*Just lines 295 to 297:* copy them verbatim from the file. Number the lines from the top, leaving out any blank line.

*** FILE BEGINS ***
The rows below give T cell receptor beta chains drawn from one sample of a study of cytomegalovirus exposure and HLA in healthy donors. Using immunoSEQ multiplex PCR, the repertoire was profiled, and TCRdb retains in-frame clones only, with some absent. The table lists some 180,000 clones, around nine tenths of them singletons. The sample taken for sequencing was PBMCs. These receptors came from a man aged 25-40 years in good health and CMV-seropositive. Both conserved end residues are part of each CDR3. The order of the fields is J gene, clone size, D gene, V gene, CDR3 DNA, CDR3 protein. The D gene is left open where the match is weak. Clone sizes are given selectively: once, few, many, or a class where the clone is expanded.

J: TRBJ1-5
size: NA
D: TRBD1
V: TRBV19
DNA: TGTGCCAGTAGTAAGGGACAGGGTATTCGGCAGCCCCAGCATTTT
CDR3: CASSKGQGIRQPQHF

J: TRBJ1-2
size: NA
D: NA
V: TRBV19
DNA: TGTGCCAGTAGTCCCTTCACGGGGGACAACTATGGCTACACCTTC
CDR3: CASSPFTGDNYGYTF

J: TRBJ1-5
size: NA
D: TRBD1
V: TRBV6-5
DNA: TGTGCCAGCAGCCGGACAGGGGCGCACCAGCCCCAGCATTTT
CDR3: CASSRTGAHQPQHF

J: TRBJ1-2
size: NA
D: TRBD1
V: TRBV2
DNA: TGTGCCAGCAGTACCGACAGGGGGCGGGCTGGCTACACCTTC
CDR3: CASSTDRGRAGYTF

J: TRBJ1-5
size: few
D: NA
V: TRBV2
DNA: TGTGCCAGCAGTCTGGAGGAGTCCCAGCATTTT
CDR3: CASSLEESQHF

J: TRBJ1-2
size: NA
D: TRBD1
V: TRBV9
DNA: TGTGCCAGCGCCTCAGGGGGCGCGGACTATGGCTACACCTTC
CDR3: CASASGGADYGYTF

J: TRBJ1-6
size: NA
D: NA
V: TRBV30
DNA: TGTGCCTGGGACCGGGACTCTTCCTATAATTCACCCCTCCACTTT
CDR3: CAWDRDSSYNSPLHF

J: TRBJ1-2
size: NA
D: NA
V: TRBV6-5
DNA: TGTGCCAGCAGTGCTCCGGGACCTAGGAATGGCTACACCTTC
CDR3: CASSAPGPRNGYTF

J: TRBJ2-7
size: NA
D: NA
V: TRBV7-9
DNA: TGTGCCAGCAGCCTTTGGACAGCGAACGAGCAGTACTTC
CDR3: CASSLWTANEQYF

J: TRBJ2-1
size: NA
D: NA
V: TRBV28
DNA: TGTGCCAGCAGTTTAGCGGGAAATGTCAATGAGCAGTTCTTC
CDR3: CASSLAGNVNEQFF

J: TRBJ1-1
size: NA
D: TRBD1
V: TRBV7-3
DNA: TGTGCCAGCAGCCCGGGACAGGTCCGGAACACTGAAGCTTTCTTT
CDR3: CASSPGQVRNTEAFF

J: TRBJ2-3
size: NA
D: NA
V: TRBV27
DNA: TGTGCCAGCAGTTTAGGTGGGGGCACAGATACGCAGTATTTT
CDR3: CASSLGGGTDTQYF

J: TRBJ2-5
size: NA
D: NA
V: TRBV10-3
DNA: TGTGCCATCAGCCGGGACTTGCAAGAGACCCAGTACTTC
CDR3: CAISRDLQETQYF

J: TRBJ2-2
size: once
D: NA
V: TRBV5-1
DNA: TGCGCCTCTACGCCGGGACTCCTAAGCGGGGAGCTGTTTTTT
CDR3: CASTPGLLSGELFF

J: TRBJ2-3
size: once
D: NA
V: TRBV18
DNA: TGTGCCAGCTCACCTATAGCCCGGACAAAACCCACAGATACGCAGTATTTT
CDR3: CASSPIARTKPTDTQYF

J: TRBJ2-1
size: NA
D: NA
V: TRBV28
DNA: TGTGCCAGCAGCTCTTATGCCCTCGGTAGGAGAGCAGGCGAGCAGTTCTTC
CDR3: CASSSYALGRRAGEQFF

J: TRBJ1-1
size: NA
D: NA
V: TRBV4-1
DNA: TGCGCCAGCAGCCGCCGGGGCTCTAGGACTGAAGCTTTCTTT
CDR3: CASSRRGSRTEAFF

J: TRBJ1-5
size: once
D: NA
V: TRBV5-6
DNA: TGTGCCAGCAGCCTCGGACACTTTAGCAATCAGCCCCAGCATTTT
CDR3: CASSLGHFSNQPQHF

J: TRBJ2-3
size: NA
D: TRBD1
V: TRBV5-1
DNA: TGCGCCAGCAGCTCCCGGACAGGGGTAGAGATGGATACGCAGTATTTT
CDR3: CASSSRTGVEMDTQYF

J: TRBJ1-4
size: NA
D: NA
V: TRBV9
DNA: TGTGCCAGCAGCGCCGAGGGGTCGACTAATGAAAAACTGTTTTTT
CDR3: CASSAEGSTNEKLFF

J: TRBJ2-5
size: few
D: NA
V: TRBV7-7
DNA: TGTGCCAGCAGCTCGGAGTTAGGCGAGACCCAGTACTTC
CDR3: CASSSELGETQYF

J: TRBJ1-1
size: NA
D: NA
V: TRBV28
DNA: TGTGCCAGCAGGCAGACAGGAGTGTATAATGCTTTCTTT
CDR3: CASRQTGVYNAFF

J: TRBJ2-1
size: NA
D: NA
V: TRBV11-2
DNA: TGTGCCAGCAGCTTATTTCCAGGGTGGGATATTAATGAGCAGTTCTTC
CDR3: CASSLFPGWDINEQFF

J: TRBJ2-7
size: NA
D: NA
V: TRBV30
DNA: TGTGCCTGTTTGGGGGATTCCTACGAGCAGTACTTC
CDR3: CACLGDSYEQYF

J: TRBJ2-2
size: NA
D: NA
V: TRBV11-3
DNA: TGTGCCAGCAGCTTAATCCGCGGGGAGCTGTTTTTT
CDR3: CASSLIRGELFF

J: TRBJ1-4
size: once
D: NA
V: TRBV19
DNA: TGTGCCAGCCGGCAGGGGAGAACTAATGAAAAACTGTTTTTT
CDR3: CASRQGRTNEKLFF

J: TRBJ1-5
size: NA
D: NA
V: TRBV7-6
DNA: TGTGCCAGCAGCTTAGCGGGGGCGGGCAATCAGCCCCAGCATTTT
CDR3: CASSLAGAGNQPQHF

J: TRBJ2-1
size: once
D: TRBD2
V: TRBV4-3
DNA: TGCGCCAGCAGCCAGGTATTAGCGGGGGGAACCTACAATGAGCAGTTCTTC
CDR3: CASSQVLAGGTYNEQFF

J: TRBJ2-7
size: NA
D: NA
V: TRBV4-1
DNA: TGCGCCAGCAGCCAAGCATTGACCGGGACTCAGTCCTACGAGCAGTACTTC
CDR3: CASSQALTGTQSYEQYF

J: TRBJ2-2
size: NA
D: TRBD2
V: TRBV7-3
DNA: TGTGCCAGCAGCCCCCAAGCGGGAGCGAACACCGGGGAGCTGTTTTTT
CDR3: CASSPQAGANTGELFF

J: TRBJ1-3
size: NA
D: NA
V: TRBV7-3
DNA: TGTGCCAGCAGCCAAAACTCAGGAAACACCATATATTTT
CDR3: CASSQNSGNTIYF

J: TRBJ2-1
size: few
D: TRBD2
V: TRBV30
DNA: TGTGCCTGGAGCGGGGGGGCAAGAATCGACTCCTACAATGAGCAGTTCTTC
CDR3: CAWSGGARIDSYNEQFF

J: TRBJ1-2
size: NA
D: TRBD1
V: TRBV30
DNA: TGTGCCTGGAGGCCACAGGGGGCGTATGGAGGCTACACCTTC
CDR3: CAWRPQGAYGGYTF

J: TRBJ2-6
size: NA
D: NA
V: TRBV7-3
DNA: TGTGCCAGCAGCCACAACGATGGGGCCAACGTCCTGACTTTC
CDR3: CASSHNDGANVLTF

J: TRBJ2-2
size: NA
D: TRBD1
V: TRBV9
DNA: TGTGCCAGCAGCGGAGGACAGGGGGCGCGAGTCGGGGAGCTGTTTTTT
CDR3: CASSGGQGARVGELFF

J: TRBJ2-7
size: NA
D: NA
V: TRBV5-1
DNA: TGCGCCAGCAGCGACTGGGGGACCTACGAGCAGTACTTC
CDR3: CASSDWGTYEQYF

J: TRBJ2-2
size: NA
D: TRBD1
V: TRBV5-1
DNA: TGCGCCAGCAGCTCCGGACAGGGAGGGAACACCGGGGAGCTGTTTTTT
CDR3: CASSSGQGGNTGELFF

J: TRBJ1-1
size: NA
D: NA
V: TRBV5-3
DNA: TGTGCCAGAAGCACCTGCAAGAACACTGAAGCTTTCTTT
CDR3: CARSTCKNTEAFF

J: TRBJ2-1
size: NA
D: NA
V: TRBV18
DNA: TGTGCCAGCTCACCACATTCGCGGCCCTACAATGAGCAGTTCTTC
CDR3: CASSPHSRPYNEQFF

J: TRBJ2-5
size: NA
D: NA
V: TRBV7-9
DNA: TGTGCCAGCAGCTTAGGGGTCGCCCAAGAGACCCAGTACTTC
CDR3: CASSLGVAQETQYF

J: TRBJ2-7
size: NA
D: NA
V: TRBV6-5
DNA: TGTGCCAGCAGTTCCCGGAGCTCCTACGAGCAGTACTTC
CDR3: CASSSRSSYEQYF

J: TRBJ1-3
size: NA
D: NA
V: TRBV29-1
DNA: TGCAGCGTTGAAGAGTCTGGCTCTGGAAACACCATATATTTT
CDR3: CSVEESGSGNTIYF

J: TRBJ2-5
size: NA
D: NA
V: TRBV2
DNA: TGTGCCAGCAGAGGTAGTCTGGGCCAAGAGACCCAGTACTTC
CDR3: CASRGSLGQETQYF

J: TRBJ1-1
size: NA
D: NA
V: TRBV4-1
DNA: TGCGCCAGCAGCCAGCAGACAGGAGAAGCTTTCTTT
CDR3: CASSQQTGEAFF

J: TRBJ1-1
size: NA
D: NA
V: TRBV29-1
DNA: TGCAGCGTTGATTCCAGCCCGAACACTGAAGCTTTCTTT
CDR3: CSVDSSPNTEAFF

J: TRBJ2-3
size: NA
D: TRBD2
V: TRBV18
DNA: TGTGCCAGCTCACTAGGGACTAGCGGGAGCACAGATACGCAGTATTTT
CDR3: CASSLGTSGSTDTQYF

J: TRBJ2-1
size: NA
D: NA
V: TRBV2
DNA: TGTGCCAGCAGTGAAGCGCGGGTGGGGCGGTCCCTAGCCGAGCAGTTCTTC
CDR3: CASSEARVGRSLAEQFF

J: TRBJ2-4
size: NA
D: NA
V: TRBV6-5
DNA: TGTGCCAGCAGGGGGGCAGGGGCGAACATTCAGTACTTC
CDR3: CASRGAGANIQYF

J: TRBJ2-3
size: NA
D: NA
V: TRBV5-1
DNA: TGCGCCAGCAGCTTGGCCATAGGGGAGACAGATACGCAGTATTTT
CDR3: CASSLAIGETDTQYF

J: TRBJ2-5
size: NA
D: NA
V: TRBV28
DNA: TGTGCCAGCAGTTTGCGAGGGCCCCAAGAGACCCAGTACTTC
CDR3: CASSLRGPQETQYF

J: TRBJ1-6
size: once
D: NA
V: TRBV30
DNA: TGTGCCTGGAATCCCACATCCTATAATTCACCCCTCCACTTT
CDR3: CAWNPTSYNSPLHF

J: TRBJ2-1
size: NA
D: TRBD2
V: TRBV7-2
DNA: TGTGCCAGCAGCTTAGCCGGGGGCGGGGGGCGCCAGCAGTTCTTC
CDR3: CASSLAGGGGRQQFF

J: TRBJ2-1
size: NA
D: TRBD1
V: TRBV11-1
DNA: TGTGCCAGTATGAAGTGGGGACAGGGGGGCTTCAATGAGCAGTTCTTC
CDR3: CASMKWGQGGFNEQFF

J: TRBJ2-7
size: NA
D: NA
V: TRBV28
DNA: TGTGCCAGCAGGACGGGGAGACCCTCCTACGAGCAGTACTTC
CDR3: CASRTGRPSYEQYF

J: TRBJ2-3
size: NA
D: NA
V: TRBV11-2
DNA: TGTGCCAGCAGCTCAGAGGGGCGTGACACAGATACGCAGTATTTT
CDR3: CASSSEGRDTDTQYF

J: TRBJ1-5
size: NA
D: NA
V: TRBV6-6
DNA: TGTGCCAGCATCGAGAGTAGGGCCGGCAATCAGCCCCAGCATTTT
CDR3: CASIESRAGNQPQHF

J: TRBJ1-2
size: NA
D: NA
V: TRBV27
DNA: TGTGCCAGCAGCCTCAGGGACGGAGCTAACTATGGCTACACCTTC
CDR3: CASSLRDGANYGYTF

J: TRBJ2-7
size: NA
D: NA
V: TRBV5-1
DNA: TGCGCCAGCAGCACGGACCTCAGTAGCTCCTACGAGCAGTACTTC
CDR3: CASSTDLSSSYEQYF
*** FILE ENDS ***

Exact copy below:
CDR3: CASSLAIGETDTQYF

J: TRBJ2-5
size: NA